But he held his ground. He may never have another chance. It was now or never.

Kael raised his trembling arms, one hand over the glittering circle, the other stretched towards the storm. His incantation was drowned out by the wind, but no matter. The tingle of electricity in his fingertips let him know it was working.

The next bolt of lightning veered off course and passed through Kael’s waiting hand, across his heart, down his opposite arm, and slammed into the sigil, fusing the stone into golden glass and filling the air with smoke.

Kael hit the ground, his body finally still.

Until an electric hand touched his shoulder.

The wizard jolted awake. Then he smiled, shaking now not with fear, but with joy.

Kael took his mother’s crackling hand for the first time since she’d been banished from this plane. And they stepped out into the storm—together.

This story is part of No Novel November, a daily microfiction challenge. If you'd like to know more and/or join in, click here.

Hominem ex machina

Day 08: Adjust
No Novel November 2020

NEAC 2203 Computer – CPU, console and tape drive; 1950's computer with reel to reel

“Just call Ed, will you, Seraph?”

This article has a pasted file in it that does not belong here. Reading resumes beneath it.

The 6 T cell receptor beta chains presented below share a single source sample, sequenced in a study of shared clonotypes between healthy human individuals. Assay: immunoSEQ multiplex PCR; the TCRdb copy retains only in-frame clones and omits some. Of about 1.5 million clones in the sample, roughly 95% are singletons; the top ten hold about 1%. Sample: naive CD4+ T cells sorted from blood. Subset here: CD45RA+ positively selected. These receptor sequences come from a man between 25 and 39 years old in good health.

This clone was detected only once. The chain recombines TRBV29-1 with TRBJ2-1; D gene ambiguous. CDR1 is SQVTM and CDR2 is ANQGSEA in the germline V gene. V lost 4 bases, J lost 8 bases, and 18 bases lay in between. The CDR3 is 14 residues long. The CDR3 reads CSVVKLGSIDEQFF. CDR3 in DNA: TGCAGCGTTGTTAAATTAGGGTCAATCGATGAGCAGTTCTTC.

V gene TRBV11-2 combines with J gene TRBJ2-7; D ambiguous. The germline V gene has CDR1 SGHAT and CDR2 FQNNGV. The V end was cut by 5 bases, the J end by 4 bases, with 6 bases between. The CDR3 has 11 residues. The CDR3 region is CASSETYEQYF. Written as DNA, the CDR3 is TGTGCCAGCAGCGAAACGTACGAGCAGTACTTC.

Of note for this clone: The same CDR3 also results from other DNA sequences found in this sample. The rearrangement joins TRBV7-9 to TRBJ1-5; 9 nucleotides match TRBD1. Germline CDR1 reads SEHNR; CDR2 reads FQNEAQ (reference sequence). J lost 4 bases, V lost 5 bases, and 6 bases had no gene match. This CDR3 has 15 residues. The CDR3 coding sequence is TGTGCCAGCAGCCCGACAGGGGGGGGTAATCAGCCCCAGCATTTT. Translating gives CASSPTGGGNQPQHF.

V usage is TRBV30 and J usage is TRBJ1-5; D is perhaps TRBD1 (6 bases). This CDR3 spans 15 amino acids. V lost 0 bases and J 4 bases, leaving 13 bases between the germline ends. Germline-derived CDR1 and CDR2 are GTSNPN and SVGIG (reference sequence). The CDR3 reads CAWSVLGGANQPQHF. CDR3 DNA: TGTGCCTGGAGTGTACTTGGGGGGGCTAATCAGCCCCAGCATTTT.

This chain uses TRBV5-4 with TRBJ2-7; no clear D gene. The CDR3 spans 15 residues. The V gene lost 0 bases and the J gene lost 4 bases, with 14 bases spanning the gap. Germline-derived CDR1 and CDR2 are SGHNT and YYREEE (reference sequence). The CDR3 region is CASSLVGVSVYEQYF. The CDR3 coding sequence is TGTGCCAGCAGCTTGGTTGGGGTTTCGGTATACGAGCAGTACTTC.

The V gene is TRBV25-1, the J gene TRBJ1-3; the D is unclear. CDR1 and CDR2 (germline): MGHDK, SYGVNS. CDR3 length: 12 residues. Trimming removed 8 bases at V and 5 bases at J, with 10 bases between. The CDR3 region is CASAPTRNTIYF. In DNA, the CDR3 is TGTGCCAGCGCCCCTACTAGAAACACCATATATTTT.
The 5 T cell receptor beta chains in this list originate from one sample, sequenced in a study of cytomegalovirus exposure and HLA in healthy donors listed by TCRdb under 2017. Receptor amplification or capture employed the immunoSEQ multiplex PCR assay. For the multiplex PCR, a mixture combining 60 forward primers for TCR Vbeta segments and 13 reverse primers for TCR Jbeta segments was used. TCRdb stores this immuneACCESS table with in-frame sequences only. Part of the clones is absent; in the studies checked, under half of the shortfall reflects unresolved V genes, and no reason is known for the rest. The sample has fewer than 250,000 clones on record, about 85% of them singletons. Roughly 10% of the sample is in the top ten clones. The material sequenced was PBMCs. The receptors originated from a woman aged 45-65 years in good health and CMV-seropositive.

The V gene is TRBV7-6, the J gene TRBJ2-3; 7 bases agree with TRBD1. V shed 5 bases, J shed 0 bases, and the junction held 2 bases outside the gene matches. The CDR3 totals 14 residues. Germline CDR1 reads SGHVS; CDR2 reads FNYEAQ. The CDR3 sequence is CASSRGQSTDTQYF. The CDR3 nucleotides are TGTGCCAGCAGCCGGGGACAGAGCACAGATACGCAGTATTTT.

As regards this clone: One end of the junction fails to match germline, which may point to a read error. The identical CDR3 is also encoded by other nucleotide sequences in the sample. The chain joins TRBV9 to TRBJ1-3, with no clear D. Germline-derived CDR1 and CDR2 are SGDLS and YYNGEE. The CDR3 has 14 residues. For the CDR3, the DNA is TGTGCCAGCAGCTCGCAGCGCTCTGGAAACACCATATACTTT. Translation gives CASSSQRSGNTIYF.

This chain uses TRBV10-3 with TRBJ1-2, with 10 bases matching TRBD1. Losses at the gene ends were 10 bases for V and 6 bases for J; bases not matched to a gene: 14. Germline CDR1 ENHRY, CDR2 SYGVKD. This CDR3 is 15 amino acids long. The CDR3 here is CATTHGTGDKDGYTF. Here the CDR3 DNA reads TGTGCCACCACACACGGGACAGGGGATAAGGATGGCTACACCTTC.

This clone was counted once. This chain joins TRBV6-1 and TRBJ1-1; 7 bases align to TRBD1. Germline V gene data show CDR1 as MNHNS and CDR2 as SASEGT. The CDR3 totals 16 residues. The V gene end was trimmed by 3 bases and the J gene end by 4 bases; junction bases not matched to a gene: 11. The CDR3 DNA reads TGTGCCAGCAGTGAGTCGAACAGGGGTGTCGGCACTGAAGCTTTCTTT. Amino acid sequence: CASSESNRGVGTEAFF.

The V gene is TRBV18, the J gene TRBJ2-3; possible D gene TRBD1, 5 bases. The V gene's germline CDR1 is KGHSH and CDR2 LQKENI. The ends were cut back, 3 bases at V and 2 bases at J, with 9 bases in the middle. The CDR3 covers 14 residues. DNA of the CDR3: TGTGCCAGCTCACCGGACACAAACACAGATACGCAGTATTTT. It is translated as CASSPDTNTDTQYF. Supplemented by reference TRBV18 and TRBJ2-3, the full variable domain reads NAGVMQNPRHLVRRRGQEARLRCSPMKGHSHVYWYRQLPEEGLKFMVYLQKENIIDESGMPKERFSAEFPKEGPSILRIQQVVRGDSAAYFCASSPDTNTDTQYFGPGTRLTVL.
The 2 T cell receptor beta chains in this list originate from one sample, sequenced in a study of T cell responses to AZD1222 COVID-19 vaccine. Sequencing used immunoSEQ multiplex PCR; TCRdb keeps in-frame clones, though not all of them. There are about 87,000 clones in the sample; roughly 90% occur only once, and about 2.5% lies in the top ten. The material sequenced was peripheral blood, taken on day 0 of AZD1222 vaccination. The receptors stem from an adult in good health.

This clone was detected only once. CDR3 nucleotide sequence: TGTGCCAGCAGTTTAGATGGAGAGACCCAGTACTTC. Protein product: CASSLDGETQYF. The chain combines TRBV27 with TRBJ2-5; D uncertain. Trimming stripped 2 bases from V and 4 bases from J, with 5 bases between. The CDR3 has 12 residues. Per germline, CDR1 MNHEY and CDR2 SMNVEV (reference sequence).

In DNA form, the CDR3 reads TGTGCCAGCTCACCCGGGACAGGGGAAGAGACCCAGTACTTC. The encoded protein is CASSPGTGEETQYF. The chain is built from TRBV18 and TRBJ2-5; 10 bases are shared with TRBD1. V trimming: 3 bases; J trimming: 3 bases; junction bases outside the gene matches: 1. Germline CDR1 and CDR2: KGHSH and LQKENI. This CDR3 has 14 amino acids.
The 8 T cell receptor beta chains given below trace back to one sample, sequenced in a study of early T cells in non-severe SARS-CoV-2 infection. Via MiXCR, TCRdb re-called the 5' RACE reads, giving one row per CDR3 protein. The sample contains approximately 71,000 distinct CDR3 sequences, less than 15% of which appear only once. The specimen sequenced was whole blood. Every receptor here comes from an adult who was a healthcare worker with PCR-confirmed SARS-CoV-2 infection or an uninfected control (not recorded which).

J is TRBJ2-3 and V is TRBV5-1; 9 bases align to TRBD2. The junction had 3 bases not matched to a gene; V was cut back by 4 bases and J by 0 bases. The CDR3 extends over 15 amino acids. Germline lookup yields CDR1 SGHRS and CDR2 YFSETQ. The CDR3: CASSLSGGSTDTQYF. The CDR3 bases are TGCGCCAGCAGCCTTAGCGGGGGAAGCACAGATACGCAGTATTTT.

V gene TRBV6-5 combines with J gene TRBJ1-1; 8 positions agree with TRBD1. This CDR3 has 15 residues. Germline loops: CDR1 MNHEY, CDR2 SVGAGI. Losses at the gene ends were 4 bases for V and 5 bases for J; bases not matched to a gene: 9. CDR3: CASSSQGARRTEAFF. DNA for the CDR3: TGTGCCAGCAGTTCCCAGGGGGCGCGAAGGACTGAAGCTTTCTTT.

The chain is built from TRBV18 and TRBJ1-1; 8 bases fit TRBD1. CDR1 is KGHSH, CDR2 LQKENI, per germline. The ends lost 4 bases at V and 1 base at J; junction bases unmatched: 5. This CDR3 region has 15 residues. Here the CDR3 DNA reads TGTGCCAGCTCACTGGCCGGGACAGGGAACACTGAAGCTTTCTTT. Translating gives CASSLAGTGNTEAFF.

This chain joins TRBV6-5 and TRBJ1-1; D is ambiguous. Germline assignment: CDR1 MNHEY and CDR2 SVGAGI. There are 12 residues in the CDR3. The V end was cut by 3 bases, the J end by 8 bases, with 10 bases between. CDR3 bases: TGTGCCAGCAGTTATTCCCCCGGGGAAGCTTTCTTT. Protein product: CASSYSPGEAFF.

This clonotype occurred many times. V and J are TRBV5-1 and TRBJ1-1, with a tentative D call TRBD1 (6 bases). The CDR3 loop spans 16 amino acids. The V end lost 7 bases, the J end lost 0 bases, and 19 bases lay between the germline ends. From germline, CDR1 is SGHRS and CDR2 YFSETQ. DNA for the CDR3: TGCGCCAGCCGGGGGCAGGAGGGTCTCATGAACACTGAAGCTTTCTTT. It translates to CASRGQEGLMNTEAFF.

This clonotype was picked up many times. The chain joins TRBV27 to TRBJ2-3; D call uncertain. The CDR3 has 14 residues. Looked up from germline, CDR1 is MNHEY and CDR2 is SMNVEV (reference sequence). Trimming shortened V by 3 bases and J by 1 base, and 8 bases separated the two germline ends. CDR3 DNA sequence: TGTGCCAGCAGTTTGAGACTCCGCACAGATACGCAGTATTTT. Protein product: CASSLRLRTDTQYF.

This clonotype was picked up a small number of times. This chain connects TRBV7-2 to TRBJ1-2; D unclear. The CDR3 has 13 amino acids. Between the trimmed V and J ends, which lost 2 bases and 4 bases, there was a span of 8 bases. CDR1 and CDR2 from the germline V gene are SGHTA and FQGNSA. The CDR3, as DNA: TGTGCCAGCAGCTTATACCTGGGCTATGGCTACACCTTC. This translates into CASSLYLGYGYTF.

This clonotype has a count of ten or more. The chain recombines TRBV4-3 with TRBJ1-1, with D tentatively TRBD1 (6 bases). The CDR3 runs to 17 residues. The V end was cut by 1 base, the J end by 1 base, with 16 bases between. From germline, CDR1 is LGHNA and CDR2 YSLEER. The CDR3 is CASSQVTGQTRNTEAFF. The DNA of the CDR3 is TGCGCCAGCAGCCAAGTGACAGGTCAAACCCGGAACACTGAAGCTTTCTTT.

“But Sir….”

“Do you know how to fix it?”


“Call Ed.”

After a moment that stretches for years, a man in a rumpled, oil-stained jumpsuit strolls in with a toolbox in one hand and a coffee cup in the other.

“Mornin’ Boss. What can I do for ya?”

“It’s on the fritz again, Ed. Care to take a look?”

“My pleasure.”

The handyman quickly nestles behind the enormous, silently overheating machine and starts to tinker. Wires, switches, buttons, gauges—he mutters kindly to them as he toggles and flips, occasionally slurping from his mug.

“There’s your problem,” he says eventually, holding up the offending object. “Was jammed in the hope matrix.” He drops a rusty, bent screw into the Boss’ hand as the machine sputters, rattles, then begins to purr softly.

A hearty clap on the shoulder sinks him deep into the cloudbank he’s standing on. “I can always count on you, Ed.”

“Happy to be of service, Boss. You call me if it shorts again. That optimism drive’ll get you to Christmas, but mind it after that.”

They watch him go, humming to himself. A beat passes.

“Why a machine, Lord? You can run all of reality with half a brain cell. Or have a team of archangels manage it.”

The Boss smiles and looks at the screw. “Because, Seraph, reality isn’t for us. And what better way of learning to be human than to have a hand in fixing it yourself?”

This story is part of No Novel November, a daily microfiction challenge. If you'd like to know more and/or join in, click here.